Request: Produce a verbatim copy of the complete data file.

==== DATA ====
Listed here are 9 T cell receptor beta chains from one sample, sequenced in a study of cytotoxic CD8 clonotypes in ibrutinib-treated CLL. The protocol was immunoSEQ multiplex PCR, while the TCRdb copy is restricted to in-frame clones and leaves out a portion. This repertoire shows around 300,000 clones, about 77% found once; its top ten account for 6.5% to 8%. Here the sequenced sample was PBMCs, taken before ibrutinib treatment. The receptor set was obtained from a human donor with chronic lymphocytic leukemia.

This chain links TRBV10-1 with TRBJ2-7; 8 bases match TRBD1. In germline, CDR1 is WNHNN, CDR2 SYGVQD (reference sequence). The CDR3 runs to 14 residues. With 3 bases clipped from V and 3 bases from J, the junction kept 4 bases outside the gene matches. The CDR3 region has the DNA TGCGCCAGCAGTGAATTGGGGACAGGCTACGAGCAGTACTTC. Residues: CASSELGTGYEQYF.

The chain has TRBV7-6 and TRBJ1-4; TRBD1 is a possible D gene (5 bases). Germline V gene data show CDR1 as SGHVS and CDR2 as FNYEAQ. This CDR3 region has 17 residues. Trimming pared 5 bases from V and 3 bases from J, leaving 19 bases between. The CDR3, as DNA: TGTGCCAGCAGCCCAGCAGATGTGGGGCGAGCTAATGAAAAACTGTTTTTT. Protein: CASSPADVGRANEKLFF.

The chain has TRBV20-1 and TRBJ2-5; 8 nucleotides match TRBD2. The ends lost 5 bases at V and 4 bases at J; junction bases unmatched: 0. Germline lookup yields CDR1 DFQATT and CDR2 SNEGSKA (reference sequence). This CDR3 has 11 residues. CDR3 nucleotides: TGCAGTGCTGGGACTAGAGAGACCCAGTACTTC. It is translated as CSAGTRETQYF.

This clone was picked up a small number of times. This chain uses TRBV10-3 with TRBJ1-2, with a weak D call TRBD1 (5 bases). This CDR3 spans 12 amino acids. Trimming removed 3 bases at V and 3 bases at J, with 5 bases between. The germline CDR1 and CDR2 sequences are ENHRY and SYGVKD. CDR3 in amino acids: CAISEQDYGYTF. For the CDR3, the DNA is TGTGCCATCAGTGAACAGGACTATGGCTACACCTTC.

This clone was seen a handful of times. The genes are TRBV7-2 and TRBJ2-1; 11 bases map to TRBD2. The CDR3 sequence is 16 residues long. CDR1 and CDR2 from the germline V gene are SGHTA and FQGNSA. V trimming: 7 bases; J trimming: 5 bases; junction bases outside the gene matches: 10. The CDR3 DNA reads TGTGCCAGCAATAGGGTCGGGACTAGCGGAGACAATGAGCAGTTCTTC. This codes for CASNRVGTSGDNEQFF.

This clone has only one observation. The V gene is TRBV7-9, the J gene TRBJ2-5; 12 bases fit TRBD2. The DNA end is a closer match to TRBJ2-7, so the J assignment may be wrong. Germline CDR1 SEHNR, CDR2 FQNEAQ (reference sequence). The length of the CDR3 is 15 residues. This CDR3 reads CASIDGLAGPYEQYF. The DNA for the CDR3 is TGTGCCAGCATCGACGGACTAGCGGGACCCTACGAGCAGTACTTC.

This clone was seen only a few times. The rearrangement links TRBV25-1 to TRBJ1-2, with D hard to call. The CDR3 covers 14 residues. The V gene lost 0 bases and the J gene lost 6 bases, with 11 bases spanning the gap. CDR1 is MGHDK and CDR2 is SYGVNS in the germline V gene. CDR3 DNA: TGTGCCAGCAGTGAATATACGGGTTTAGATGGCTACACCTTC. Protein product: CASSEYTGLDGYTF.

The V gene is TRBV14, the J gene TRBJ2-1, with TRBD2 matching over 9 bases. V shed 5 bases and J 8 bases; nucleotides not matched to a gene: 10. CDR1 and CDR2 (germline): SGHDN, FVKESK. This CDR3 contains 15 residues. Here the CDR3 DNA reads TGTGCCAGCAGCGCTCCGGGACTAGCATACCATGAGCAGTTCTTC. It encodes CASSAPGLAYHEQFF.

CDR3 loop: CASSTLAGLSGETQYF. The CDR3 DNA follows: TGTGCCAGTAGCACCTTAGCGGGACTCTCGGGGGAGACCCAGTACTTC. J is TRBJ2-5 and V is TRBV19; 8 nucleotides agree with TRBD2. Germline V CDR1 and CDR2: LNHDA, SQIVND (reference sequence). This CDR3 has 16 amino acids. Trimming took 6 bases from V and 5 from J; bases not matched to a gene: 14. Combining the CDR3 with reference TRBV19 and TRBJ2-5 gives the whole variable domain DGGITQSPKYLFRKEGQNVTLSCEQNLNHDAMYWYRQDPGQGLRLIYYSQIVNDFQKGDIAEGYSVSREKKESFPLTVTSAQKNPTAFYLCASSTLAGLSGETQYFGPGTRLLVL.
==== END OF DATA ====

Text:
Listed here are 9 T cell receptor beta chains from one sample, sequenced in a study of cytotoxic CD8 clonotypes in ibrutinib-treated CLL. The protocol was immunoSEQ multiplex PCR, while the TCRdb copy is restricted to in-frame clones and leaves out a portion. This repertoire shows around 300,000 clones, about 77% found once; its top ten account for 6.5% to 8%. Here the sequenced sample was PBMCs, taken before ibrutinib treatment. The receptor set was obtained from a human donor with chronic lymphocytic leukemia.

This chain links TRBV10-1 with TRBJ2-7; 8 bases match TRBD1. In germline, CDR1 is WNHNN, CDR2 SYGVQD (reference sequence). The CDR3 runs to 14 residues. With 3 bases clipped from V and 3 bases from J, the junction kept 4 bases outside the gene matches. The CDR3 region has the DNA TGCGCCAGCAGTGAATTGGGGACAGGCTACGAGCAGTACTTC. Residues: CASSELGTGYEQYF.

The chain has TRBV7-6 and TRBJ1-4; TRBD1 is a possible D gene (5 bases). Germline V gene data show CDR1 as SGHVS and CDR2 as FNYEAQ. This CDR3 region has 17 residues. Trimming pared 5 bases from V and 3 bases from J, leaving 19 bases between. The CDR3, as DNA: TGTGCCAGCAGCCCAGCAGATGTGGGGCGAGCTAATGAAAAACTGTTTTTT. Protein: CASSPADVGRANEKLFF.

The chain has TRBV20-1 and TRBJ2-5; 8 nucleotides match TRBD2. The ends lost 5 bases at V and 4 bases at J; junction bases unmatched: 0. Germline lookup yields CDR1 DFQATT and CDR2 SNEGSKA (reference sequence). This CDR3 has 11 residues. CDR3 nucleotides: TGCAGTGCTGGGACTAGAGAGACCCAGTACTTC. It is translated as CSAGTRETQYF.

This clone was picked up a small number of times. This chain uses TRBV10-3 with TRBJ1-2, with a weak D call TRBD1 (5 bases). This CDR3 spans 12 amino acids. Trimming removed 3 bases at V and 3 bases at J, with 5 bases between. The germline CDR1 and CDR2 sequences are ENHRY and SYGVKD. CDR3 in amino acids: CAISEQDYGYTF. For the CDR3, the DNA is TGTGCCATCAGTGAACAGGACTATGGCTACACCTTC.

This clone was seen a handful of times. The genes are TRBV7-2 and TRBJ2-1; 11 bases map to TRBD2. The CDR3 sequence is 16 residues long. CDR1 and CDR2 from the germline V gene are SGHTA and FQGNSA. V trimming: 7 bases; J trimming: 5 bases; junction bases outside the gene matches: 10. The CDR3 DNA reads TGTGCCAGCAATAGGGTCGGGACTAGCGGAGACAATGAGCAGTTCTTC. This codes for CASNRVGTSGDNEQFF.

This clone has only one observation. The V gene is TRBV7-9, the J gene TRBJ2-5; 12 bases fit TRBD2. The DNA end is a closer match to TRBJ2-7, so the J assignment may be wrong. Germline CDR1 SEHNR, CDR2 FQNEAQ (reference sequence). The length of the CDR3 is 15 residues. This CDR3 reads CASIDGLAGPYEQYF. The DNA for the CDR3 is TGTGCCAGCATCGACGGACTAGCGGGACCCTACGAGCAGTACTTC.

This clone was seen only a few times. The rearrangement links TRBV25-1 to TRBJ1-2, with D hard to call. The CDR3 covers 14 residues. The V gene lost 0 bases and the J gene lost 6 bases, with 11 bases spanning the gap. CDR1 is MGHDK and CDR2 is SYGVNS in the germline V gene. CDR3 DNA: TGTGCCAGCAGTGAATATACGGGTTTAGATGGCTACACCTTC. Protein product: CASSEYTGLDGYTF.

The V gene is TRBV14, the J gene TRBJ2-1, with TRBD2 matching over 9 bases. V shed 5 bases and J 8 bases; nucleotides not matched to a gene: 10. CDR1 and CDR2 (germline): SGHDN, FVKESK. This CDR3 contains 15 residues. Here the CDR3 DNA reads TGTGCCAGCAGCGCTCCGGGACTAGCATACCATGAGCAGTTCTTC. It encodes CASSAPGLAYHEQFF.

CDR3 loop: CASSTLAGLSGETQYF. The CDR3 DNA follows: TGTGCCAGTAGCACCTTAGCGGGACTCTCGGGGGAGACCCAGTACTTC. J is TRBJ2-5 and V is TRBV19; 8 nucleotides agree with TRBD2. Germline V CDR1 and CDR2: LNHDA, SQIVND (reference sequence). This CDR3 has 16 amino acids. Trimming took 6 bases from V and 5 from J; bases not matched to a gene: 14. Combining the CDR3 with reference TRBV19 and TRBJ2-5 gives the whole variable domain DGGITQSPKYLFRKEGQNVTLSCEQNLNHDAMYWYRQDPGQGLRLIYYSQIVNDFQKGDIAEGYSVSREKKESFPLTVTSAQKNPTAFYLCASSTLAGLSGETQYFGPGTRLLVL.